Ulcers, which are open sores in the skin, occur when the outer layers of the skin are injured and the deeper tissues become exposed. They can be caused by excess pressure due to ill-fitting shoes, long periods in bed, or after an injury that breaks the skin. Ulcers are commonly seen in patients who have diabetes, neuropathy or vascular disease. Open wounds can put patients at increased risk of developing infection in the skin and bone.
The signs and symptoms of ulcers may include drainage, odor, or red, inflamed, thickened tissue. Pain may or may not be present.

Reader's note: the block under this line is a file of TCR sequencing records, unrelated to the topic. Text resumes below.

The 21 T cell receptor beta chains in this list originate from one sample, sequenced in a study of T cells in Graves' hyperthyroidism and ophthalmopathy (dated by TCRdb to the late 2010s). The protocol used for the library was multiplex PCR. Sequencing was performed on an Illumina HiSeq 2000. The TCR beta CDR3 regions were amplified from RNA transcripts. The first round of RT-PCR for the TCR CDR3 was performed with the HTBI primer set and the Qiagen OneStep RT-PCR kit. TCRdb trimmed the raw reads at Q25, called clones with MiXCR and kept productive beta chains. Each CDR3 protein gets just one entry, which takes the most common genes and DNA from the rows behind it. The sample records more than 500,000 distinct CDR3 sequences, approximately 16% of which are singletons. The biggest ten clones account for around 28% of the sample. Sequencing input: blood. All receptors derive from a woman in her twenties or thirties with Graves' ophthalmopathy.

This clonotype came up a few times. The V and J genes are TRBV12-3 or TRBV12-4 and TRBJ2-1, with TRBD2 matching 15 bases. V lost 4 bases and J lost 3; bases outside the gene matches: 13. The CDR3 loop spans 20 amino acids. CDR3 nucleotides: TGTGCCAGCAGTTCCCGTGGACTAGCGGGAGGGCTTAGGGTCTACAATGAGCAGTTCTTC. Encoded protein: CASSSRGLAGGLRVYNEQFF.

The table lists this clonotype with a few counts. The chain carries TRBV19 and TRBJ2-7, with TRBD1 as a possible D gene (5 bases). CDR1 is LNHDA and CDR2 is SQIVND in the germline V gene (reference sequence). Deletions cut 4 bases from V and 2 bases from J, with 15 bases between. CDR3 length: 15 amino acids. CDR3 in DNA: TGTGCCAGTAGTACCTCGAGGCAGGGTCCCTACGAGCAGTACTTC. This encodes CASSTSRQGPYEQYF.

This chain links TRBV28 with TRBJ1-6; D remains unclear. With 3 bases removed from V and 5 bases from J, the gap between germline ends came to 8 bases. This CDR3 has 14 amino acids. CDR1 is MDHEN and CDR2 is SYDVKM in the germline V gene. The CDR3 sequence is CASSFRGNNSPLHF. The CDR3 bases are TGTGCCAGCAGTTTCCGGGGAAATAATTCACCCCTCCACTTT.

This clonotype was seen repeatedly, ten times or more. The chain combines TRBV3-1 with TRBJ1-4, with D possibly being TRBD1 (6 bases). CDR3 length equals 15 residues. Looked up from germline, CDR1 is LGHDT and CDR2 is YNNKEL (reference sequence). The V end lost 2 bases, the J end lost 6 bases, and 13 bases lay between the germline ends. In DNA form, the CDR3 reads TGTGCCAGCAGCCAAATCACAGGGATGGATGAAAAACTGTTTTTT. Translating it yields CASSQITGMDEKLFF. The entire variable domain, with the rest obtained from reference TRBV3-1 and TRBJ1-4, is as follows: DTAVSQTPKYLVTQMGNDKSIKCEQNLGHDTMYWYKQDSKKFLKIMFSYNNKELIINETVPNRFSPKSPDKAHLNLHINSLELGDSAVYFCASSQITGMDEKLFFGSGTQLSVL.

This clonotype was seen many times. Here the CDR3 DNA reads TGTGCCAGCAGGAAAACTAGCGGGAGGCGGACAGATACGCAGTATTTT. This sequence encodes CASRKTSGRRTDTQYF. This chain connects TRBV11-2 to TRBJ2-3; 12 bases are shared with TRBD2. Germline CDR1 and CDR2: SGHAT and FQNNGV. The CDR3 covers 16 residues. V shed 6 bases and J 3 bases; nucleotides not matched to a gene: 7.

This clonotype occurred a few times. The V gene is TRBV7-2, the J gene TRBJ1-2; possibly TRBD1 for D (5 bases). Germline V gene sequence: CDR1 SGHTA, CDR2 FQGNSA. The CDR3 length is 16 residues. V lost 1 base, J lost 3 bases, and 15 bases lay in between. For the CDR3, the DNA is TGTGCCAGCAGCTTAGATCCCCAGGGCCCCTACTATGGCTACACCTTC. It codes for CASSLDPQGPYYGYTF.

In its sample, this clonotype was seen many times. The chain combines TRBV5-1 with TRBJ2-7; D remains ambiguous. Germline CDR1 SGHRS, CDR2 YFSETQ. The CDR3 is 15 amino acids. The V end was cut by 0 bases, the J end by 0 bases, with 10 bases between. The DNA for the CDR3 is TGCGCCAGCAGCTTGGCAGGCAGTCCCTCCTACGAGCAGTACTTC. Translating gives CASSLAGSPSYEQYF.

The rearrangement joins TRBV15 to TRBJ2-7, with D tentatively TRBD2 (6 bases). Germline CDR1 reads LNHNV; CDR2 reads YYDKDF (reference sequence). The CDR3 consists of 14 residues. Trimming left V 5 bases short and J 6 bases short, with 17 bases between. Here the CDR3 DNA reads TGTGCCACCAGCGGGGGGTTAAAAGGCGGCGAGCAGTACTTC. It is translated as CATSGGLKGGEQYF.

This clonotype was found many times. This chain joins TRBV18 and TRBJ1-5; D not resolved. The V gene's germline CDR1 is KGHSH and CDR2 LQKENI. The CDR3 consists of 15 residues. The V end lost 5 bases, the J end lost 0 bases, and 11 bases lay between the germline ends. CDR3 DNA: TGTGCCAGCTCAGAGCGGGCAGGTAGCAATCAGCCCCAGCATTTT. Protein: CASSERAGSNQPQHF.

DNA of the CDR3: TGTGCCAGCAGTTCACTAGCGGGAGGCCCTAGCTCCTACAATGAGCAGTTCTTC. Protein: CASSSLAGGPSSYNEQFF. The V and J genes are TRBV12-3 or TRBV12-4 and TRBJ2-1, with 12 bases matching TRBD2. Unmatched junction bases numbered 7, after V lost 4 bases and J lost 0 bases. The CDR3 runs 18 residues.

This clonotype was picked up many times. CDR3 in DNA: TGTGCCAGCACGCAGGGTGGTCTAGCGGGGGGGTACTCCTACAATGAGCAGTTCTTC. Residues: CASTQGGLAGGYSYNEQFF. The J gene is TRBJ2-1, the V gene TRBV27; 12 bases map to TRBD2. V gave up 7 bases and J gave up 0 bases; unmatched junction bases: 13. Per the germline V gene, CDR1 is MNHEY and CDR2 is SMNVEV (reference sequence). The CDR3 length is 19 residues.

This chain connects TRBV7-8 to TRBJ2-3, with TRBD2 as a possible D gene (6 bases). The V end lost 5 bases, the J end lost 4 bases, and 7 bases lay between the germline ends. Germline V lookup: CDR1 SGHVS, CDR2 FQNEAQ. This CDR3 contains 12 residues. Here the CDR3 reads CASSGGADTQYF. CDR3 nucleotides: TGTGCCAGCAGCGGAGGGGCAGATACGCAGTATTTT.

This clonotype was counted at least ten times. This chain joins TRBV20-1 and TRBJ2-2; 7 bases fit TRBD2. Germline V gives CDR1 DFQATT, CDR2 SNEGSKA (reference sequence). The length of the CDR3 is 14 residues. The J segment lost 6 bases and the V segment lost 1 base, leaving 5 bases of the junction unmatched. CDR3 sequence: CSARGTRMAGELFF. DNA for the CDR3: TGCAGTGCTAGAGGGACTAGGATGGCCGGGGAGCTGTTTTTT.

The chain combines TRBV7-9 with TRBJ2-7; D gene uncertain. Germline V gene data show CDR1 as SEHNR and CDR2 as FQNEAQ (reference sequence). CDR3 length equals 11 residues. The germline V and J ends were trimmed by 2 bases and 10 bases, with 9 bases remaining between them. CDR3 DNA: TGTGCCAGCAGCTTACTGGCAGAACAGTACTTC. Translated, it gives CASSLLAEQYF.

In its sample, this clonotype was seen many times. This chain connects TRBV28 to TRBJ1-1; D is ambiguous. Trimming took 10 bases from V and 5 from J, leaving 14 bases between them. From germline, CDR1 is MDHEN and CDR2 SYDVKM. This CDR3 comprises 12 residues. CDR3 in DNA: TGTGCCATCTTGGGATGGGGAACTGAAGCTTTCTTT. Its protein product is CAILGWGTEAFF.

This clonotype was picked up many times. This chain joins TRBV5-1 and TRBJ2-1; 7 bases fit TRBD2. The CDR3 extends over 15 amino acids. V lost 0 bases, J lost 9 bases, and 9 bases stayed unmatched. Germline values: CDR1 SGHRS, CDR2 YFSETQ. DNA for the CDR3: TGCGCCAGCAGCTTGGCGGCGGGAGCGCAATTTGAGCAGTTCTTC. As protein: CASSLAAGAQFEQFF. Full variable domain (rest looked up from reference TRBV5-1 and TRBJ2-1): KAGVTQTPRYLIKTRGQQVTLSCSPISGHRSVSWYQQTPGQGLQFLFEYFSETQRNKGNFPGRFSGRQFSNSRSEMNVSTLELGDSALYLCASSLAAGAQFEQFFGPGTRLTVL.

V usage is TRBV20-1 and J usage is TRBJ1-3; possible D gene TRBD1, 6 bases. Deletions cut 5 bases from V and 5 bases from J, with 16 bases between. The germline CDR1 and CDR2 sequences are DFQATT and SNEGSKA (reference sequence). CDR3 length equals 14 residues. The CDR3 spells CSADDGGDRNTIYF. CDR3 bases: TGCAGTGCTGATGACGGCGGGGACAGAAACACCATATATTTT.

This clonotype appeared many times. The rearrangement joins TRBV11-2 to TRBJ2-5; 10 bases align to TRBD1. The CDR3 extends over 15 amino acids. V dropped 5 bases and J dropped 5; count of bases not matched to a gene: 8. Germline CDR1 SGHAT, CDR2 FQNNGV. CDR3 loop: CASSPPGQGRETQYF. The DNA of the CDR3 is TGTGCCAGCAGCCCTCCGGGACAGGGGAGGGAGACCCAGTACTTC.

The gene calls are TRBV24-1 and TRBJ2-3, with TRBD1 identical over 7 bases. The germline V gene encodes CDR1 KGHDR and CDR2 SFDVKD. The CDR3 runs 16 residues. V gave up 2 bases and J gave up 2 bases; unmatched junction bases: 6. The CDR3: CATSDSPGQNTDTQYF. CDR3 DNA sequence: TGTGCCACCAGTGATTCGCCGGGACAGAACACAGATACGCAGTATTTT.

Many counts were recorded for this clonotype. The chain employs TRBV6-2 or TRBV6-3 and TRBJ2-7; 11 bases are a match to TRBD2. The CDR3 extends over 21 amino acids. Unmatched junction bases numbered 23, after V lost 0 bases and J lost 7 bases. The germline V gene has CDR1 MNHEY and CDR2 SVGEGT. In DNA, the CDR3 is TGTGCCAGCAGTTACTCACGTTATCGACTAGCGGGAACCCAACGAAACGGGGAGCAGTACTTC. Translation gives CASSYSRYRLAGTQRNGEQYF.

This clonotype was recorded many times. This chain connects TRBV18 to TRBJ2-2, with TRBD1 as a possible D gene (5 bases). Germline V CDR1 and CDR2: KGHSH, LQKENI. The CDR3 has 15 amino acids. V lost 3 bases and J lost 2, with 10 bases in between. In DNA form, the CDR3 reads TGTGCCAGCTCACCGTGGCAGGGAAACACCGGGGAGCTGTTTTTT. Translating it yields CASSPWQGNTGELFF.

Diagnosis may include x-rays to evaluate possible bone involvement. Other advanced imaging studies may also be ordered to evaluate for vascular disease, which may affect a patient’s ability to heal the wound.
Ulcers are treated by removing the unhealthy tissue and performing local wound care to assist in healing. Special shoes or padding may be used to remove excess pressure on the area. If infection is present, antibiotics will be necessary. In severe cases that involve extensive infection or are slow to heal, surgery or other advanced wound care treatments may be necessary.
For additional information see: Diabetic Foot and Wound Care